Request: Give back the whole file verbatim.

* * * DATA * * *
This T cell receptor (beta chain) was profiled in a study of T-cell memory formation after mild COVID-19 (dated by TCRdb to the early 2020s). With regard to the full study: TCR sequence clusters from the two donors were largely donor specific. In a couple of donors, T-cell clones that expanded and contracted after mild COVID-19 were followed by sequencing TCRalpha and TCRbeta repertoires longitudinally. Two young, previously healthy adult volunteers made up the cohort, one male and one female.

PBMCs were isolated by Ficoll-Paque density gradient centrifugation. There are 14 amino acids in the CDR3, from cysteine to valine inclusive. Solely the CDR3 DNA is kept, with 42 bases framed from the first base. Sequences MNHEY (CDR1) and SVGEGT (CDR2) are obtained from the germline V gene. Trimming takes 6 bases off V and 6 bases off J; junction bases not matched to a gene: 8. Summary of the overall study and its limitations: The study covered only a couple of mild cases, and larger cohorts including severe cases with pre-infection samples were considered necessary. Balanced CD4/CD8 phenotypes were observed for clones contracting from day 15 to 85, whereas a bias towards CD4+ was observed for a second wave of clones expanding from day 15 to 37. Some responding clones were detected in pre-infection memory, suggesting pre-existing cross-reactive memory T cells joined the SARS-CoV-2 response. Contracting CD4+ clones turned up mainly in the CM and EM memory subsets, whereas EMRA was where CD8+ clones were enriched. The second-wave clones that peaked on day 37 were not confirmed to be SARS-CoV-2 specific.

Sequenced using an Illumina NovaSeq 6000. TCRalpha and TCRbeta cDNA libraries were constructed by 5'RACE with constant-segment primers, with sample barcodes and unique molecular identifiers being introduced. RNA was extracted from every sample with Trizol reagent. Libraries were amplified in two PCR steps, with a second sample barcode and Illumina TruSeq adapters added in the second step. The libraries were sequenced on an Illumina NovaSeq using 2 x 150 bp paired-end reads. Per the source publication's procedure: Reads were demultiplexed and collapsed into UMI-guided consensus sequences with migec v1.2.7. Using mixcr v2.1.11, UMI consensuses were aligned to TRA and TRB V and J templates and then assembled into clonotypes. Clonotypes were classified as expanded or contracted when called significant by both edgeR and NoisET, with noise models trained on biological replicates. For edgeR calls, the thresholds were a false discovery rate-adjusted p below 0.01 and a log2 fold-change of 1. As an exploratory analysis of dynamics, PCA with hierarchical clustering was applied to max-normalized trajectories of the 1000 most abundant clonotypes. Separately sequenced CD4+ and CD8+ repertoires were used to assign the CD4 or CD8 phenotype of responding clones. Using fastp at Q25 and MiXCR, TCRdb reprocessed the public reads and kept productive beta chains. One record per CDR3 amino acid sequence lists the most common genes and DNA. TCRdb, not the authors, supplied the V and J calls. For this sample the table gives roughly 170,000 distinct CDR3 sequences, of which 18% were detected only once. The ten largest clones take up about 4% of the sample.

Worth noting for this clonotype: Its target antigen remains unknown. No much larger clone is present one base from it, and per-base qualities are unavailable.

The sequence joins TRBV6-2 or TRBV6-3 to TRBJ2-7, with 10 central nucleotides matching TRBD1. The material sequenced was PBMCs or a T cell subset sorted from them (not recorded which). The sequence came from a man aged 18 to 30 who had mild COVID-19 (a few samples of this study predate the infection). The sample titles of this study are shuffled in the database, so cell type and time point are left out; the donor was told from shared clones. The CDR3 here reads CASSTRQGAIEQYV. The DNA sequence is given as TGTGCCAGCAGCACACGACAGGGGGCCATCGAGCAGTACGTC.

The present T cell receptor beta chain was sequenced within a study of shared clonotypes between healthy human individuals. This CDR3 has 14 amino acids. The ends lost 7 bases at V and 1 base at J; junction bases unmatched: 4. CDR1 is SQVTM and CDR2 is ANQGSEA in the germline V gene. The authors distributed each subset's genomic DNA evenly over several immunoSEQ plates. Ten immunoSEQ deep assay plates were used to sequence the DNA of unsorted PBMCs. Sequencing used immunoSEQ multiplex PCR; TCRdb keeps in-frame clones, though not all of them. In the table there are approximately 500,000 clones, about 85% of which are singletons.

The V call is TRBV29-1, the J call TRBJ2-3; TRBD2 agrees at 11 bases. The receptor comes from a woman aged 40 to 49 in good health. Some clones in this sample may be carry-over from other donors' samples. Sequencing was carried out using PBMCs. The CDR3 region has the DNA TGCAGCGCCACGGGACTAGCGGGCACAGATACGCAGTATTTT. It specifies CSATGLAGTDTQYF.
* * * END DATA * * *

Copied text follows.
This T cell receptor (beta chain) was profiled in a study of T-cell memory formation after mild COVID-19 (dated by TCRdb to the early 2020s). With regard to the full study: TCR sequence clusters from the two donors were largely donor specific. In a couple of donors, T-cell clones that expanded and contracted after mild COVID-19 were followed by sequencing TCRalpha and TCRbeta repertoires longitudinally. Two young, previously healthy adult volunteers made up the cohort, one male and one female.

PBMCs were isolated by Ficoll-Paque density gradient centrifugation. There are 14 amino acids in the CDR3, from cysteine to valine inclusive. Solely the CDR3 DNA is kept, with 42 bases framed from the first base. Sequences MNHEY (CDR1) and SVGEGT (CDR2) are obtained from the germline V gene. Trimming takes 6 bases off V and 6 bases off J; junction bases not matched to a gene: 8. Summary of the overall study and its limitations: The study covered only a couple of mild cases, and larger cohorts including severe cases with pre-infection samples were considered necessary. Balanced CD4/CD8 phenotypes were observed for clones contracting from day 15 to 85, whereas a bias towards CD4+ was observed for a second wave of clones expanding from day 15 to 37. Some responding clones were detected in pre-infection memory, suggesting pre-existing cross-reactive memory T cells joined the SARS-CoV-2 response. Contracting CD4+ clones turned up mainly in the CM and EM memory subsets, whereas EMRA was where CD8+ clones were enriched. The second-wave clones that peaked on day 37 were not confirmed to be SARS-CoV-2 specific.

Sequenced using an Illumina NovaSeq 6000. TCRalpha and TCRbeta cDNA libraries were constructed by 5'RACE with constant-segment primers, with sample barcodes and unique molecular identifiers being introduced. RNA was extracted from every sample with Trizol reagent. Libraries were amplified in two PCR steps, with a second sample barcode and Illumina TruSeq adapters added in the second step. The libraries were sequenced on an Illumina NovaSeq using 2 x 150 bp paired-end reads. Per the source publication's procedure: Reads were demultiplexed and collapsed into UMI-guided consensus sequences with migec v1.2.7. Using mixcr v2.1.11, UMI consensuses were aligned to TRA and TRB V and J templates and then assembled into clonotypes. Clonotypes were classified as expanded or contracted when called significant by both edgeR and NoisET, with noise models trained on biological replicates. For edgeR calls, the thresholds were a false discovery rate-adjusted p below 0.01 and a log2 fold-change of 1. As an exploratory analysis of dynamics, PCA with hierarchical clustering was applied to max-normalized trajectories of the 1000 most abundant clonotypes. Separately sequenced CD4+ and CD8+ repertoires were used to assign the CD4 or CD8 phenotype of responding clones. Using fastp at Q25 and MiXCR, TCRdb reprocessed the public reads and kept productive beta chains. One record per CDR3 amino acid sequence lists the most common genes and DNA. TCRdb, not the authors, supplied the V and J calls. For this sample the table gives roughly 170,000 distinct CDR3 sequences, of which 18% were detected only once. The ten largest clones take up about 4% of the sample.

Worth noting for this clonotype: Its target antigen remains unknown. No much larger clone is present one base from it, and per-base qualities are unavailable.

The sequence joins TRBV6-2 or TRBV6-3 to TRBJ2-7, with 10 central nucleotides matching TRBD1. The material sequenced was PBMCs or a T cell subset sorted from them (not recorded which). The sequence came from a man aged 18 to 30 who had mild COVID-19 (a few samples of this study predate the infection). The sample titles of this study are shuffled in the database, so cell type and time point are left out; the donor was told from shared clones. The CDR3 here reads CASSTRQGAIEQYV. The DNA sequence is given as TGTGCCAGCAGCACACGACAGGGGGCCATCGAGCAGTACGTC.

The present T cell receptor beta chain was sequenced within a study of shared clonotypes between healthy human individuals. This CDR3 has 14 amino acids. The ends lost 7 bases at V and 1 base at J; junction bases unmatched: 4. CDR1 is SQVTM and CDR2 is ANQGSEA in the germline V gene. The authors distributed each subset's genomic DNA evenly over several immunoSEQ plates. Ten immunoSEQ deep assay plates were used to sequence the DNA of unsorted PBMCs. Sequencing used immunoSEQ multiplex PCR; TCRdb keeps in-frame clones, though not all of them. In the table there are approximately 500,000 clones, about 85% of which are singletons.

The V call is TRBV29-1, the J call TRBJ2-3; TRBD2 agrees at 11 bases. The receptor comes from a woman aged 40 to 49 in good health. Some clones in this sample may be carry-over from other donors' samples. Sequencing was carried out using PBMCs. The CDR3 region has the DNA TGCAGCGCCACGGGACTAGCGGGCACAGATACGCAGTATTTT. It specifies CSATGLAGTDTQYF.